all of us techies straddle these two worlds. 160 is our numerology of frustration, the techie 666

    • by Anonymous Coward on Monday May 04, 2009 @12:25PM (#27817007)
      it also happens to be precisely 2 lines of text on a good old 80 character wide terminal.
      • by jellomizer (103300) on Monday May 04, 2009 @12:33PM (#27817113)

        80 characters (bytes) just happened to be how many punched you can normally fit on a standard punch card.

        • BINGO! (Score:5, Informative)

          by wonkavader (605434) on Monday May 04, 2009 @12:44PM (#27817271)

          And a full-screen terminal (3270, etc.) is really just 25 punch cards. You press "Enter" and they get submitted. Your batch processes and the system returns you 25 punch cards which your smart 3270 punch card reader/editor displays for you.

          Punch cards are based on the civil-war-era dollar bill because there were already machine to count and stack dollar bills.

          Punch cards were IBM's most profitable product ever until the introduction of the IBM PC.

          • Re:BINGO! (Score:5, Informative)

            by OlRickDawson (648236) on Monday May 04, 2009 @01:01PM (#27817557)
            http://en.wikipedia.org/wiki/Punched_card [wikipedia.org] Punch cards predate the computer, because they were used in loom machines to generate paterns. The punch cards were later used for statistical purposes. IBM was already selling statistical machines that used the punch cards before the computer. The reason that IBM was able to grab the market instead of Univac, is because IBM's computers was compatible with the punch cards that the corporations already had.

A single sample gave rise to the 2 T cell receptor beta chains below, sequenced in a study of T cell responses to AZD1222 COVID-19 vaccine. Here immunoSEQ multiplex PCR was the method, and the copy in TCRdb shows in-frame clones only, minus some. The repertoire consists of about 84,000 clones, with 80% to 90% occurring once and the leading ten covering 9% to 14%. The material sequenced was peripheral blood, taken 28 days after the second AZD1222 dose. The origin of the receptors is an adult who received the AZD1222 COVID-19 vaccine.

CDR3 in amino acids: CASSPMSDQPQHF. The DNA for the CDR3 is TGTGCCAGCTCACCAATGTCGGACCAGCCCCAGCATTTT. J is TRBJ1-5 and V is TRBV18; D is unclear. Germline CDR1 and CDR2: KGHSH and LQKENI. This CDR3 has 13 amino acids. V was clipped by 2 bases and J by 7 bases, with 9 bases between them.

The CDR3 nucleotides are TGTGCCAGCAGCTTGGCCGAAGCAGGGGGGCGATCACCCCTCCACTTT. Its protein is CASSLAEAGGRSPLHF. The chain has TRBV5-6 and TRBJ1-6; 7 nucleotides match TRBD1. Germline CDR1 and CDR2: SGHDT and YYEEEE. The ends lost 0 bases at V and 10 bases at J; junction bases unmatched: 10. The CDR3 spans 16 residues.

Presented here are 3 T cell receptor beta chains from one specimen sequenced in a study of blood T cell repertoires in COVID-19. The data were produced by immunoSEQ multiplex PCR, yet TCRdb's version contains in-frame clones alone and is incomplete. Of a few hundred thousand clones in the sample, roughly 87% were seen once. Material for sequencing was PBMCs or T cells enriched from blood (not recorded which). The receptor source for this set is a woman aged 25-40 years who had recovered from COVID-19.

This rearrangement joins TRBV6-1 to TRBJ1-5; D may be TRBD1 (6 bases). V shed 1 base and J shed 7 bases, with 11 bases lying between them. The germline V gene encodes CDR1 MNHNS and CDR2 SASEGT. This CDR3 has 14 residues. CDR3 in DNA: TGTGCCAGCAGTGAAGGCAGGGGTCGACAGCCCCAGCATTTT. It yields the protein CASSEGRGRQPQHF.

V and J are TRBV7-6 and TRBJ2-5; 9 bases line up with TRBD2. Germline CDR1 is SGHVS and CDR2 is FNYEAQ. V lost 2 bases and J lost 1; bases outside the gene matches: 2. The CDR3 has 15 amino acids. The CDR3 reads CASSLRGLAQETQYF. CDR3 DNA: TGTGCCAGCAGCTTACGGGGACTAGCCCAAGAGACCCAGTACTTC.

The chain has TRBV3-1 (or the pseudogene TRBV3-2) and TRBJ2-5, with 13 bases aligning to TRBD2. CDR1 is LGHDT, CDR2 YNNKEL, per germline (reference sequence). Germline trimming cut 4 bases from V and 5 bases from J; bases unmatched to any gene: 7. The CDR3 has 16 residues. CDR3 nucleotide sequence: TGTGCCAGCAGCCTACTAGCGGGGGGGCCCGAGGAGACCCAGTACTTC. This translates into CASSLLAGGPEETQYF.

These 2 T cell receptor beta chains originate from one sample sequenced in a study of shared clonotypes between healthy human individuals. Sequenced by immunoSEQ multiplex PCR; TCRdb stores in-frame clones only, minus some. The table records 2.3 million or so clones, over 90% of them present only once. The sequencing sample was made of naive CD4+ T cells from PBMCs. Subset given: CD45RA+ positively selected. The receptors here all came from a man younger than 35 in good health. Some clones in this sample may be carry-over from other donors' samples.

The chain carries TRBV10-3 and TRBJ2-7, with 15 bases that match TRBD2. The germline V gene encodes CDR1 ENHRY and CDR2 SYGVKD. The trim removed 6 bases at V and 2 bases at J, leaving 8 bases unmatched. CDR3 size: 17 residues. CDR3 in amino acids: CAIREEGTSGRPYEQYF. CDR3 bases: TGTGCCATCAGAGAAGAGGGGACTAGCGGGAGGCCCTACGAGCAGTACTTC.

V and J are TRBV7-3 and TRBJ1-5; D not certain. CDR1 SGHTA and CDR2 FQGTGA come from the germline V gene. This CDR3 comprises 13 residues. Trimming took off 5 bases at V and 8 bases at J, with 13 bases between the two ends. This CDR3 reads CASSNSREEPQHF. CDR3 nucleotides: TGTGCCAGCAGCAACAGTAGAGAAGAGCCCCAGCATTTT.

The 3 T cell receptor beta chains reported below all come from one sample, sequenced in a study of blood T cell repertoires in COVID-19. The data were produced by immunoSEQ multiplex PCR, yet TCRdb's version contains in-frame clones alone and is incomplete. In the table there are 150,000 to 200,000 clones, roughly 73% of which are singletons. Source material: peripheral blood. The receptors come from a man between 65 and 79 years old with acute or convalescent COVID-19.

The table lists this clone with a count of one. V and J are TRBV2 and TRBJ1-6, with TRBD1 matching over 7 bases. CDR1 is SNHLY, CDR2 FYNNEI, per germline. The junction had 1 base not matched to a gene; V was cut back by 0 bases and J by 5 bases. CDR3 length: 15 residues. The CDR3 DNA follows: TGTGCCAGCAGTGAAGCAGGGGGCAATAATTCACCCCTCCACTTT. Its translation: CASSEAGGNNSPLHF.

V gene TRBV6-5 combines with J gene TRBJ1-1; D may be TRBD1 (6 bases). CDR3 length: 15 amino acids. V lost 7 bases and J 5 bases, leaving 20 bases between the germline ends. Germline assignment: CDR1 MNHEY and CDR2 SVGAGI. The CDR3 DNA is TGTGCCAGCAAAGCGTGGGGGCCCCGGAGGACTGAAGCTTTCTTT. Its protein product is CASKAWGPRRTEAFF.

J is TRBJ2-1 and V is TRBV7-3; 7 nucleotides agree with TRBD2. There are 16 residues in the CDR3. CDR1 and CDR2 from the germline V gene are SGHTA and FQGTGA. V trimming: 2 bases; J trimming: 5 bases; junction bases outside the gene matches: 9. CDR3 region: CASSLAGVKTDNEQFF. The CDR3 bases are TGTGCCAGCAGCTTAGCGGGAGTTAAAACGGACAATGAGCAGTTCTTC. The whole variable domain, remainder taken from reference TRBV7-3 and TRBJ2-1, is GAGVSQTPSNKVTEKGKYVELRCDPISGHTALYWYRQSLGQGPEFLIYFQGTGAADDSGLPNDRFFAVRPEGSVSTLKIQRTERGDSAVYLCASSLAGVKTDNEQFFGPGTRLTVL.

• Re:BINGO! (Score:4, Informative)

              by earlymon (1116185) on Monday May 04, 2009 @02:29PM (#27818893) Homepage Journal

              The parent is mostly correct regarding the Civil War and the wikipedia entry is lacking. I can't speak for the parent, but I am aware of this from a portion of James Burke's Day the Universe Changed series.

              The punch card reading technology came from looms, sure - unless you count music boxes. Looms used continuous punched paper first - the music box again.

              The punch card was used in 1880 US Census - that statistical application that you talk about - not so much because of the machinery to handle it - it was because of its size, and that was by design.

              There were a glut of older cash drawers that could used for keeping the stacks neat and/or in sorted piles.

              So, you've got the computing machinery and techniques in place - do you use a strip or a card? When using a card, do you contract to build new carrying boxes or do you re-purpose the vastly available and nearly-useless-therefore-cheap surplus cash drawers? Note the supporting statement from your own wiki reference:

              The Columbia site says Hollerith took advantage of available boxes designed to transport paper currency.

              I not sure about your analysis of why IBM grabbed the market over Univac. I do recall that in the old days, there was IBM and then there was BUNCH - Burroughs, Univac, NCR, Control Data and Honeywell.

              I think if you look back to 1929 and thereafter (read: the rebuilding of American business after the Great Crash), IBM was the key producer of cards and card-related technologies. So the real reason that IBM computers were compatible with the cards that corporations had was more likely that they were IBM cards in the first place.

              IBM's history stretches continuously back to the 19th century, and its name means International Business Machines. Univac came from Remington Rand in 1950 - a large industrialist that made, among other things, typewriters, as I recall. So from the Great Crash to 1950, you have nothing from Univac to buy - but you do have IBM. Now computers come along, and the one company that survived the crash and is helping your business get Really Organized is selling you a new type of Business Machine - supply compatible with some of their old. Or - you could buy a Univac.